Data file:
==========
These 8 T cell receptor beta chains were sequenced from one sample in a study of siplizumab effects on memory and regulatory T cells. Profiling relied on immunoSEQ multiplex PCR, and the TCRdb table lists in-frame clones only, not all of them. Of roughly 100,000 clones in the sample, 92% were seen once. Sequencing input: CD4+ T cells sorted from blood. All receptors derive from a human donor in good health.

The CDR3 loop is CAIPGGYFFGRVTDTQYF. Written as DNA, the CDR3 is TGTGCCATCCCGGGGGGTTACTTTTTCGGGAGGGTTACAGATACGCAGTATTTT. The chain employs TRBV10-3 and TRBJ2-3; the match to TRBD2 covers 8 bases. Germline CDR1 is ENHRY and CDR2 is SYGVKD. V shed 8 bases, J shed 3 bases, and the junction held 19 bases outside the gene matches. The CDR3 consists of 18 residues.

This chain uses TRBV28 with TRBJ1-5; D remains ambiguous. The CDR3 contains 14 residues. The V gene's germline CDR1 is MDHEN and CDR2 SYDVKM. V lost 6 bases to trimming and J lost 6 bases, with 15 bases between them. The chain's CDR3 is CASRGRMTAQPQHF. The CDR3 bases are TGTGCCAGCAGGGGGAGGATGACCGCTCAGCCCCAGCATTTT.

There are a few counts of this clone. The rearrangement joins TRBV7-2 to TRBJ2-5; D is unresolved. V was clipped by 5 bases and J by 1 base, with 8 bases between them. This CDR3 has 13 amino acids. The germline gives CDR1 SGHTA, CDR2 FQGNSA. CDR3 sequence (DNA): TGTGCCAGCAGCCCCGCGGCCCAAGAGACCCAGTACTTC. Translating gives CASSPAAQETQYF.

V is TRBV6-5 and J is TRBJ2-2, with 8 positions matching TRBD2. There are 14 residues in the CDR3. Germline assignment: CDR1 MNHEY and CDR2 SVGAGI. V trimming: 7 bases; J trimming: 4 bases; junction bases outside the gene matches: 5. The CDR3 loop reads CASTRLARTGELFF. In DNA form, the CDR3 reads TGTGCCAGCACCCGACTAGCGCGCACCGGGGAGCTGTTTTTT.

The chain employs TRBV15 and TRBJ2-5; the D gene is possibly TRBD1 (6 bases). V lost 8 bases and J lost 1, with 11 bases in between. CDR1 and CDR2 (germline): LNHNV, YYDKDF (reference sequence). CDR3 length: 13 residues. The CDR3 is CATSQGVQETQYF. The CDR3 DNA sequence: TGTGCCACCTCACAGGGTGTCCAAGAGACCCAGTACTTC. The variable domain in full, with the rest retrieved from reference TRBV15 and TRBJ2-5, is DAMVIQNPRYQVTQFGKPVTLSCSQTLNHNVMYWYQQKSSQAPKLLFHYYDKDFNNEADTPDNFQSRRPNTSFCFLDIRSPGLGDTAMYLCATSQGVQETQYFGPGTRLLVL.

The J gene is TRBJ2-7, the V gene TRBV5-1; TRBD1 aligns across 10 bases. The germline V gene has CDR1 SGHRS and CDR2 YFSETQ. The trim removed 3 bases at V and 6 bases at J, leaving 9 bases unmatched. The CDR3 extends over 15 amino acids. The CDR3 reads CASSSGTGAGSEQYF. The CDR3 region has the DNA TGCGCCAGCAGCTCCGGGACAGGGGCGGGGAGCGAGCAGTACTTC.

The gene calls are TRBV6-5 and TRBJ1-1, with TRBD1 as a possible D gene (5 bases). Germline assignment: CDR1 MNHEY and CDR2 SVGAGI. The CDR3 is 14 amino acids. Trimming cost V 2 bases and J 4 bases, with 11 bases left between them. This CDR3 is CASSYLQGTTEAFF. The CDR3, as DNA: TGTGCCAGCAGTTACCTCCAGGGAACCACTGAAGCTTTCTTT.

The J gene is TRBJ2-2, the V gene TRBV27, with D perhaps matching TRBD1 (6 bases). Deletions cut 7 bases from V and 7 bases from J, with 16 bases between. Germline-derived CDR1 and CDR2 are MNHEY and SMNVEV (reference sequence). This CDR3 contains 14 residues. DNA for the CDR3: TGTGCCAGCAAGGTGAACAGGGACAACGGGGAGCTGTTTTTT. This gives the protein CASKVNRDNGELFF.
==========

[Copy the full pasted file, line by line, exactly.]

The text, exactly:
These 8 T cell receptor beta chains were sequenced from one sample in a study of siplizumab effects on memory and regulatory T cells. Profiling relied on immunoSEQ multiplex PCR, and the TCRdb table lists in-frame clones only, not all of them. Of roughly 100,000 clones in the sample, 92% were seen once. Sequencing input: CD4+ T cells sorted from blood. All receptors derive from a human donor in good health.

The CDR3 loop is CAIPGGYFFGRVTDTQYF. Written as DNA, the CDR3 is TGTGCCATCCCGGGGGGTTACTTTTTCGGGAGGGTTACAGATACGCAGTATTTT. The chain employs TRBV10-3 and TRBJ2-3; the match to TRBD2 covers 8 bases. Germline CDR1 is ENHRY and CDR2 is SYGVKD. V shed 8 bases, J shed 3 bases, and the junction held 19 bases outside the gene matches. The CDR3 consists of 18 residues.

This chain uses TRBV28 with TRBJ1-5; D remains ambiguous. The CDR3 contains 14 residues. The V gene's germline CDR1 is MDHEN and CDR2 SYDVKM. V lost 6 bases to trimming and J lost 6 bases, with 15 bases between them. The chain's CDR3 is CASRGRMTAQPQHF. The CDR3 bases are TGTGCCAGCAGGGGGAGGATGACCGCTCAGCCCCAGCATTTT.

There are a few counts of this clone. The rearrangement joins TRBV7-2 to TRBJ2-5; D is unresolved. V was clipped by 5 bases and J by 1 base, with 8 bases between them. This CDR3 has 13 amino acids. The germline gives CDR1 SGHTA, CDR2 FQGNSA. CDR3 sequence (DNA): TGTGCCAGCAGCCCCGCGGCCCAAGAGACCCAGTACTTC. Translating gives CASSPAAQETQYF.

V is TRBV6-5 and J is TRBJ2-2, with 8 positions matching TRBD2. There are 14 residues in the CDR3. Germline assignment: CDR1 MNHEY and CDR2 SVGAGI. V trimming: 7 bases; J trimming: 4 bases; junction bases outside the gene matches: 5. The CDR3 loop reads CASTRLARTGELFF. In DNA form, the CDR3 reads TGTGCCAGCACCCGACTAGCGCGCACCGGGGAGCTGTTTTTT.

The chain employs TRBV15 and TRBJ2-5; the D gene is possibly TRBD1 (6 bases). V lost 8 bases and J lost 1, with 11 bases in between. CDR1 and CDR2 (germline): LNHNV, YYDKDF (reference sequence). CDR3 length: 13 residues. The CDR3 is CATSQGVQETQYF. The CDR3 DNA sequence: TGTGCCACCTCACAGGGTGTCCAAGAGACCCAGTACTTC. The variable domain in full, with the rest retrieved from reference TRBV15 and TRBJ2-5, is DAMVIQNPRYQVTQFGKPVTLSCSQTLNHNVMYWYQQKSSQAPKLLFHYYDKDFNNEADTPDNFQSRRPNTSFCFLDIRSPGLGDTAMYLCATSQGVQETQYFGPGTRLLVL.

The J gene is TRBJ2-7, the V gene TRBV5-1; TRBD1 aligns across 10 bases. The germline V gene has CDR1 SGHRS and CDR2 YFSETQ. The trim removed 3 bases at V and 6 bases at J, leaving 9 bases unmatched. The CDR3 extends over 15 amino acids. The CDR3 reads CASSSGTGAGSEQYF. The CDR3 region has the DNA TGCGCCAGCAGCTCCGGGACAGGGGCGGGGAGCGAGCAGTACTTC.

The gene calls are TRBV6-5 and TRBJ1-1, with TRBD1 as a possible D gene (5 bases). Germline assignment: CDR1 MNHEY and CDR2 SVGAGI. The CDR3 is 14 amino acids. Trimming cost V 2 bases and J 4 bases, with 11 bases left between them. This CDR3 is CASSYLQGTTEAFF. The CDR3, as DNA: TGTGCCAGCAGTTACCTCCAGGGAACCACTGAAGCTTTCTTT.

The J gene is TRBJ2-2, the V gene TRBV27, with D perhaps matching TRBD1 (6 bases). Deletions cut 7 bases from V and 7 bases from J, with 16 bases between. Germline-derived CDR1 and CDR2 are MNHEY and SMNVEV (reference sequence). This CDR3 contains 14 residues. DNA for the CDR3: TGTGCCAGCAAGGTGAACAGGGACAACGGGGAGCTGTTTTTT. This gives the protein CASKVNRDNGELFF.